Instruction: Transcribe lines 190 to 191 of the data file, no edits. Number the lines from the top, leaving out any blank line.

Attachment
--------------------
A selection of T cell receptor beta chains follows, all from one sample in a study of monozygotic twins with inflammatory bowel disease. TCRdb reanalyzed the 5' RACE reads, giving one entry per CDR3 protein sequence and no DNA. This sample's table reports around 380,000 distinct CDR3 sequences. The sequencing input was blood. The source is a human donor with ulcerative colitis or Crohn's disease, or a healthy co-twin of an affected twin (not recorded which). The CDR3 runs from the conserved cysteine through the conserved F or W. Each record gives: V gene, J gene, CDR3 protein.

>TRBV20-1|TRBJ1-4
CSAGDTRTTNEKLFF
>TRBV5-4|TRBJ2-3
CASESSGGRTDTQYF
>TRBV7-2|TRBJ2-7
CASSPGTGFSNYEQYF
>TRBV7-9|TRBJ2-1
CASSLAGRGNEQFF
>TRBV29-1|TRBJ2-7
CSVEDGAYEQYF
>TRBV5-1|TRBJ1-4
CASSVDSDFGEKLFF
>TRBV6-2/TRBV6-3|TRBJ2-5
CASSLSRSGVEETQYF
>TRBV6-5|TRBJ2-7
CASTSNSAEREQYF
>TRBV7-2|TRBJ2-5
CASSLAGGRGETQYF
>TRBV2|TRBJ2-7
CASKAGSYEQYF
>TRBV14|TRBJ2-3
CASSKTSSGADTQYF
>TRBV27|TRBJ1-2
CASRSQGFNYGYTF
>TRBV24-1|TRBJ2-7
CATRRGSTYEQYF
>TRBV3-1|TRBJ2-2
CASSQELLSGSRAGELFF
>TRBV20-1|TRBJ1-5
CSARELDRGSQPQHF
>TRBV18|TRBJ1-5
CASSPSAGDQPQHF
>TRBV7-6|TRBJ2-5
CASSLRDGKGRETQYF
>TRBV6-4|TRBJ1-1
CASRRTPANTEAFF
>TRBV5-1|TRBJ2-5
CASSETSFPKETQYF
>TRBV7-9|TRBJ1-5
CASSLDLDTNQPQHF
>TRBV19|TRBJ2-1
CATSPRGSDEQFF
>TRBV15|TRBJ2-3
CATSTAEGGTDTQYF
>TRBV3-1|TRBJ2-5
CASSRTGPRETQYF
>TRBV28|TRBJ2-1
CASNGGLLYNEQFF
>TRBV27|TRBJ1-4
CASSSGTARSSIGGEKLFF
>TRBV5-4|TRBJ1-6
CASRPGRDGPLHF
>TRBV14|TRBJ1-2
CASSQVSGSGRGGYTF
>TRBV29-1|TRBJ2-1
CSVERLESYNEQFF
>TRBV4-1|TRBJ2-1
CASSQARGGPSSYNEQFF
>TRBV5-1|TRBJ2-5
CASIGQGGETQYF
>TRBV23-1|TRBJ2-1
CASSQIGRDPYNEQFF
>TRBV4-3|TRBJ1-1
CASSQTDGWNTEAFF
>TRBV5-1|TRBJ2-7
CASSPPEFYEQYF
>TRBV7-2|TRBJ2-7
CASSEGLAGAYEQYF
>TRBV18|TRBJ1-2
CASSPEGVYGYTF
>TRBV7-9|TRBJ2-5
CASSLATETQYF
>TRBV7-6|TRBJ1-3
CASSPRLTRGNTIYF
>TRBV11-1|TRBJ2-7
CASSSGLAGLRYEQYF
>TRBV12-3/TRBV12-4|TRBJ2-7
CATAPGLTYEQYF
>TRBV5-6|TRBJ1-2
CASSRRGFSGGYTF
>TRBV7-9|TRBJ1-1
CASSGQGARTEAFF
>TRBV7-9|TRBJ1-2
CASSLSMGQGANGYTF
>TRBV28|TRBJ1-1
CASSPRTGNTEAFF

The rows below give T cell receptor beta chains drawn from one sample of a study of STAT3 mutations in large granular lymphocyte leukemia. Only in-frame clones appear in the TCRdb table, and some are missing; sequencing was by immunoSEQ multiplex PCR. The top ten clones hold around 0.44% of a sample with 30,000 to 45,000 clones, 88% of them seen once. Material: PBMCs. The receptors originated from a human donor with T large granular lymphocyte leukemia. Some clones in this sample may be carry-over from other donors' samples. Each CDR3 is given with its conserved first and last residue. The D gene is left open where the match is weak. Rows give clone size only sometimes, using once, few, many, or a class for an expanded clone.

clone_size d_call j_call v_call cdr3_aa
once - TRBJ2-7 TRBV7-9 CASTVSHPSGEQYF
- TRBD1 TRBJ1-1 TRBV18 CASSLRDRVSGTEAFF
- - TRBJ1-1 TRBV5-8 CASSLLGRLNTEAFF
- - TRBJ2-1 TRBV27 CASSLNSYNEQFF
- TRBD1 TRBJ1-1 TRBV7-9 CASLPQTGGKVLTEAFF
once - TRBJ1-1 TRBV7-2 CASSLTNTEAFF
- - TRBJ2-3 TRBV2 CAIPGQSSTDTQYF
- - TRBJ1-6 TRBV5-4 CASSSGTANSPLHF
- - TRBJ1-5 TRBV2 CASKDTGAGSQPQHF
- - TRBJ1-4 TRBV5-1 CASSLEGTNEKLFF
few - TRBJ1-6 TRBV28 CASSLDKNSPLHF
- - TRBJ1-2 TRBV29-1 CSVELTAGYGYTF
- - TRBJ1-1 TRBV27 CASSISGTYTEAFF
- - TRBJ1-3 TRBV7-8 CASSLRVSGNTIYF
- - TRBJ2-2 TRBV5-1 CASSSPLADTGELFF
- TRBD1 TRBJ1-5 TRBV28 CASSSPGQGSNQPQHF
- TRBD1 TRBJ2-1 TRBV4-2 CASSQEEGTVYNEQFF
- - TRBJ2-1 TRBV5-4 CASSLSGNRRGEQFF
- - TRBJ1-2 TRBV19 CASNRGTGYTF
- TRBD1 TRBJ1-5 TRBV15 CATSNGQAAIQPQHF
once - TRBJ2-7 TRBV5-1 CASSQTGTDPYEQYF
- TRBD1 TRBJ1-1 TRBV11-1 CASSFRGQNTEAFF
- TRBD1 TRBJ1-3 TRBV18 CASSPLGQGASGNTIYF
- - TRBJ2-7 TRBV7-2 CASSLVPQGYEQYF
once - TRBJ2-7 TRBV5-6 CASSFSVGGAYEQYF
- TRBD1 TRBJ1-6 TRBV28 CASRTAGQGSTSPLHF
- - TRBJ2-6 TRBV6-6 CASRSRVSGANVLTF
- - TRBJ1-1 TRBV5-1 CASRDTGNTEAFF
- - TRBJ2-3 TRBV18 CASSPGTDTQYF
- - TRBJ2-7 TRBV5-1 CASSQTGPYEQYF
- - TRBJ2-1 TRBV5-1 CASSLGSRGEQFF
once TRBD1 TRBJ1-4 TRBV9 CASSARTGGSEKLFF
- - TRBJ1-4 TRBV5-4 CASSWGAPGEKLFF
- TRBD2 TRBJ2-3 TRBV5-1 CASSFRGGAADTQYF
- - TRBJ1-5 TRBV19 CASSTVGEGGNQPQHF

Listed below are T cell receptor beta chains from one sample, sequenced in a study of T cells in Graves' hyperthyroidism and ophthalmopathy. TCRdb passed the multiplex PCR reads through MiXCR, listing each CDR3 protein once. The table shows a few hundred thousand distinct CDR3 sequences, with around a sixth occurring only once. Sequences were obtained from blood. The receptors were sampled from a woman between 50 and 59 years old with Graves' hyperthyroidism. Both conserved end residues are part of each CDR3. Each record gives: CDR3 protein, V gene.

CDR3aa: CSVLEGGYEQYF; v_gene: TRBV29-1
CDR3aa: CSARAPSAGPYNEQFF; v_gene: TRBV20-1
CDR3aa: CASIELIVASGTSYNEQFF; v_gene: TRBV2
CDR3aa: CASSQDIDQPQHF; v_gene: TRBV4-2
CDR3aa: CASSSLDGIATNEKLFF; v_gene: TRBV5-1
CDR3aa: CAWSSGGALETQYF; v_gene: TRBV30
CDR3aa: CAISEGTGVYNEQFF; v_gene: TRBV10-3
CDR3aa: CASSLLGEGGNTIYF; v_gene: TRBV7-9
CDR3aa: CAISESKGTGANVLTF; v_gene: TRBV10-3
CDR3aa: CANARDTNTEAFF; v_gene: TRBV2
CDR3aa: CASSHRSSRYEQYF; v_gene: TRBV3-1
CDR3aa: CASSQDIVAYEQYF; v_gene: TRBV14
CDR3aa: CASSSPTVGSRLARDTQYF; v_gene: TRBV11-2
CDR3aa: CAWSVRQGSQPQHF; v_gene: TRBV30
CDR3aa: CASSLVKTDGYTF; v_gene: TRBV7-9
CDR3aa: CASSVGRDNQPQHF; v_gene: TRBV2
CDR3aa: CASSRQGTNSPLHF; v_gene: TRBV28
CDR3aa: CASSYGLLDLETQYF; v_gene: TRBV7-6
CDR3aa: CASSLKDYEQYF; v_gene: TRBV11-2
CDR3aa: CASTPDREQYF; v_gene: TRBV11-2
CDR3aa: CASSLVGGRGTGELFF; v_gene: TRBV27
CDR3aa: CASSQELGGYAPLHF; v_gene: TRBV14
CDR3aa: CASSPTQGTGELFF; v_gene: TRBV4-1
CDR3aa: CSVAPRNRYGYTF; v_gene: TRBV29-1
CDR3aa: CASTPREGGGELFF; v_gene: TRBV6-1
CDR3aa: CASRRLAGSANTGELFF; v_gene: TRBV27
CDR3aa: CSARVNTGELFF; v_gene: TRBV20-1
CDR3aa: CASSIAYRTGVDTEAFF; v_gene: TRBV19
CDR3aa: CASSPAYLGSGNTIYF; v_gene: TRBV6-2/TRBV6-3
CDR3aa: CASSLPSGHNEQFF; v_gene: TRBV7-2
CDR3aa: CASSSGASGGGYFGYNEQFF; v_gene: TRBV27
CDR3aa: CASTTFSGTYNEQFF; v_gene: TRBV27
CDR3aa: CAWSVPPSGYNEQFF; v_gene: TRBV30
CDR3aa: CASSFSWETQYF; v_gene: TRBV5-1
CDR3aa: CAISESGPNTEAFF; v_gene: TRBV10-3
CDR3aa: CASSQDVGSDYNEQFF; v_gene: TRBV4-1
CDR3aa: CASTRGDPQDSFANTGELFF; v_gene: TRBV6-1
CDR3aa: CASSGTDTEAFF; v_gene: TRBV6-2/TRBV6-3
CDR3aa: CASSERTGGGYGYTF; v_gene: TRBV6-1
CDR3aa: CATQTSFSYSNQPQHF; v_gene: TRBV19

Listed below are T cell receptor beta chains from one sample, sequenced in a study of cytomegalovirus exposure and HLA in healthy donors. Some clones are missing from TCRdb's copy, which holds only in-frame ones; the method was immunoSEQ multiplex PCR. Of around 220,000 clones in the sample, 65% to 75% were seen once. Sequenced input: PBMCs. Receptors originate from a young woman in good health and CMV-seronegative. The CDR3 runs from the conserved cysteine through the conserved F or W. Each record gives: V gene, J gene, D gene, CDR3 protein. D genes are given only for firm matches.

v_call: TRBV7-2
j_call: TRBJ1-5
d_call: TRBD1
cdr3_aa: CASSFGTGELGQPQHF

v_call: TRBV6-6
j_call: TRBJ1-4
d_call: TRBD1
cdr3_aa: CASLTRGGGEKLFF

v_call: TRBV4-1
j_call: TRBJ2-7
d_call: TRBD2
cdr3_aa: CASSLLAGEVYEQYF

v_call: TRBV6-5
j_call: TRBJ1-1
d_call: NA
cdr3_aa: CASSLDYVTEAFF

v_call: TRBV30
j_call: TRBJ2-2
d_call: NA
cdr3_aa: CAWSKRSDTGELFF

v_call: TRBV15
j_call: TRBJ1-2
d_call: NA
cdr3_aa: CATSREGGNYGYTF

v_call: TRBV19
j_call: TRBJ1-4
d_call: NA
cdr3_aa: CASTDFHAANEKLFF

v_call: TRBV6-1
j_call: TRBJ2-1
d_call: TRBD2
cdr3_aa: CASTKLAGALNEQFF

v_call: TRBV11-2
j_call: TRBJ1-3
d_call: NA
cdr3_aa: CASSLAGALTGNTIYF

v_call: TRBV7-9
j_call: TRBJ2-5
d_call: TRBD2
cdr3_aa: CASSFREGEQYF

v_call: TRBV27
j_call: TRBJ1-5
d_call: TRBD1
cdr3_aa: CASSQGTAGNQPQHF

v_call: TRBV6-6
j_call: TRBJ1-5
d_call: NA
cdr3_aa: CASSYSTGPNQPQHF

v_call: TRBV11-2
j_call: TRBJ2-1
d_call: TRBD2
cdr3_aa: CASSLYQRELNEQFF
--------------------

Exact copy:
cdr3_aa: CATSREGGNYGYTF

v_call: TRBV19